nachricht New malaria analysis method reveals disease severity in minutes
14.08.2017 | University of British Columbia

All articles from Health and Medicine >>>

The most recent press releases about innovation >>>

Die letzten 5 Focus-News des innovations-reports im Überblick:

Im Focus: Fizzy soda water could be key to clean manufacture of flat wonder material: Graphene

Whether you call it effervescent, fizzy, or sparkling, carbonated water is making a comeback as a beverage. Aside from quenching thirst, researchers at the University of Illinois at Urbana-Champaign have discovered a new use for these "bubbly" concoctions that will have major impact on the manufacturer of the world's thinnest, flattest, and one most useful materials -- graphene.

As graphene's popularity grows as an advanced "wonder" material, the speed and quality at which it can be manufactured will be paramount. With that in mind,...

Im Focus: Exotic quantum states made from light: Physicists create optical “wells” for a super-photon

Physicists at the University of Bonn have managed to create optical hollows and more complex patterns into which the light of a Bose-Einstein condensate flows. The creation of such highly low-loss structures for light is a prerequisite for complex light circuits, such as for quantum information processing for a new generation of computers. The researchers are now presenting their results in the journal Nature Photonics.

Light particles (photons) occur as tiny, indivisible portions. Many thousands of these light portions can be merged to form a single super-photon if they are...

Im Focus: Circular RNA linked to brain function

For the first time, scientists have shown that circular RNA is linked to brain function. When a RNA molecule called Cdr1as was deleted from the genome of mice, the animals had problems filtering out unnecessary information – like patients suffering from neuropsychiatric disorders.

While hundreds of circular RNAs (circRNAs) are abundant in mammalian brains, one big question has remained unanswered: What are they actually good for? In the...

Im Focus: RAVAN CubeSat measures Earth's outgoing energy

An experimental small satellite has successfully collected and delivered data on a key measurement for predicting changes in Earth's climate.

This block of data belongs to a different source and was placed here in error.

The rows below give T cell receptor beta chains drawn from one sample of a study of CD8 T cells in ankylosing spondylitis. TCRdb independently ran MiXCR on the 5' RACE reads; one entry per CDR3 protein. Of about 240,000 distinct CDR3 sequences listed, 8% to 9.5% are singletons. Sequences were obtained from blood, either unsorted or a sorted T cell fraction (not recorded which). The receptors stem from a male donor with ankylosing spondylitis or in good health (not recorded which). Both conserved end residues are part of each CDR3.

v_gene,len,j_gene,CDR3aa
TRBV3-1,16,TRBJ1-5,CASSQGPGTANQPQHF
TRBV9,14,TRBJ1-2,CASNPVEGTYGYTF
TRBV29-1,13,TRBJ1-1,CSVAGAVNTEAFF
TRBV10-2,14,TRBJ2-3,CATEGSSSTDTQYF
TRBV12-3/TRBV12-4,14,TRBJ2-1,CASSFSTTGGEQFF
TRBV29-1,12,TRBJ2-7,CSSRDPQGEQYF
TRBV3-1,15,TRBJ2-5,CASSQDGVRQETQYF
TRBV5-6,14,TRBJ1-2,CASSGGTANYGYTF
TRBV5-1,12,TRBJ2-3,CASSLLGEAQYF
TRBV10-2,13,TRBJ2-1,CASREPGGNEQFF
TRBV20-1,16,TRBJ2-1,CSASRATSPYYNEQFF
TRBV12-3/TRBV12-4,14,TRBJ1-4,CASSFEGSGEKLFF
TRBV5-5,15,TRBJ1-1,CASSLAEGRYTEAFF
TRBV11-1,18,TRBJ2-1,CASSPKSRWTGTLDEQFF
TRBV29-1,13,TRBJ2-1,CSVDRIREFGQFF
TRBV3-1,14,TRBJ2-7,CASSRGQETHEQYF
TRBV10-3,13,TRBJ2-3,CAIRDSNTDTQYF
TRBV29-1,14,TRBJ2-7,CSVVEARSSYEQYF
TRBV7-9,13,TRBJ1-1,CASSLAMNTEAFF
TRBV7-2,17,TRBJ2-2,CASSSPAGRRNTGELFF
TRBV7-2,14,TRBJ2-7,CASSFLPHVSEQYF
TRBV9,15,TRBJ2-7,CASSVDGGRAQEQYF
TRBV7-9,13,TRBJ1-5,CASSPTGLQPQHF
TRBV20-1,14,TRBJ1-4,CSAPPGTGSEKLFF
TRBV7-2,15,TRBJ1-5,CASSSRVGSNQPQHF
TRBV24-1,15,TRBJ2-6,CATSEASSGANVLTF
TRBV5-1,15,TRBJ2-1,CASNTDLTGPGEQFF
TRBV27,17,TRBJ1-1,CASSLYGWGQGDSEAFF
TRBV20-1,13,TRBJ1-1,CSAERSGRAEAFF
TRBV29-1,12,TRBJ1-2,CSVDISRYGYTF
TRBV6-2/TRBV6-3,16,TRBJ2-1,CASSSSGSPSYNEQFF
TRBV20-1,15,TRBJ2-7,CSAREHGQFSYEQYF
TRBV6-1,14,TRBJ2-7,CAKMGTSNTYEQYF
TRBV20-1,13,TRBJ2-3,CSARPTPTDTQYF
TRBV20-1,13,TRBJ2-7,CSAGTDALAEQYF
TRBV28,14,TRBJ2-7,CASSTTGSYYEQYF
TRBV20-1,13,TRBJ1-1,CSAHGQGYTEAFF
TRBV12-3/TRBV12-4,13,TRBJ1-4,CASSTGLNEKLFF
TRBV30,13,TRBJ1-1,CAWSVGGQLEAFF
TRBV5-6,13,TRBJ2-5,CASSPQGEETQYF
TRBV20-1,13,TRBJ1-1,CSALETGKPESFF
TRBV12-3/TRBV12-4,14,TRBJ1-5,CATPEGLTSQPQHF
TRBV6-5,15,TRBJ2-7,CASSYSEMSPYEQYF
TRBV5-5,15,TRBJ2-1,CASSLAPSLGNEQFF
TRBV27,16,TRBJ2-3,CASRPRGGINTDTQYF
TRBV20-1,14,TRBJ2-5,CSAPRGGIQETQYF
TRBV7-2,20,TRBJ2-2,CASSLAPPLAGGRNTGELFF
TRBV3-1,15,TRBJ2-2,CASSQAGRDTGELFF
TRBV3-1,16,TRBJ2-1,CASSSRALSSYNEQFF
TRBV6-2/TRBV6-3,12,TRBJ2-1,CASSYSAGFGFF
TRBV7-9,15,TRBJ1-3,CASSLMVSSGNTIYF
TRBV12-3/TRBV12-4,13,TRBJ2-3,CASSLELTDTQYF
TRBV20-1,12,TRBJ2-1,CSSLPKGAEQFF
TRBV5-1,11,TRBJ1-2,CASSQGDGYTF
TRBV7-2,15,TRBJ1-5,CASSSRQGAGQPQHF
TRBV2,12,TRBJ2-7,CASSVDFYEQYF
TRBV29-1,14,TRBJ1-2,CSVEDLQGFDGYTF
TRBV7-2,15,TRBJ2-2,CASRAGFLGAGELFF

The Radiometer Assessment using Vertically Aligned Nanotubes (RAVAN) CubeSat was launched into low-Earth orbit on Nov. 11, 2016, in order to test new...

Im Focus: Scientists shine new light on the “other high temperature superconductor”

A study led by scientists of the Max Planck Institute for the Structure and Dynamics of Matter (MPSD) at the Center for Free-Electron Laser Science in Hamburg presents evidence of the coexistence of superconductivity and “charge-density-waves” in compounds of the poorly-studied family of bismuthates. This observation opens up new perspectives for a deeper understanding of the phenomenon of high-temperature superconductivity, a topic which is at the core of condensed matter research since more than 30 years. The paper by Nicoletti et al has been published in the PNAS.

Since the beginning of the 20th century, superconductivity had been observed in some metals at temperatures only a few degrees above the absolute zero (minus...

All Focus news of the innovation-report >>>

Anzeige

Anzeige

Event News

Call for Papers – ICNFT 2018, 5th International Conference on New Forming Technology

16.08.2017 | Event News

Sustainability is the business model of tomorrow

04.08.2017 | Event News

Clash of Realities 2017: Registration now open. International Conference at TH Köln

26.07.2017 | Event News

 
Latest News

Nagoya physicists resolve long-standing mystery of structure-less transition

21.08.2017 | Materials Sciences

Chronic stress induces fatal organ dysfunctions via a new neural circuit

21.08.2017 | Health and Medicine

Scientists from the MSU studied new liquid-crystalline photochrom

21.08.2017 | Materials Sciences

VideoLinks
B2B-VideoLinks
More VideoLinks >>>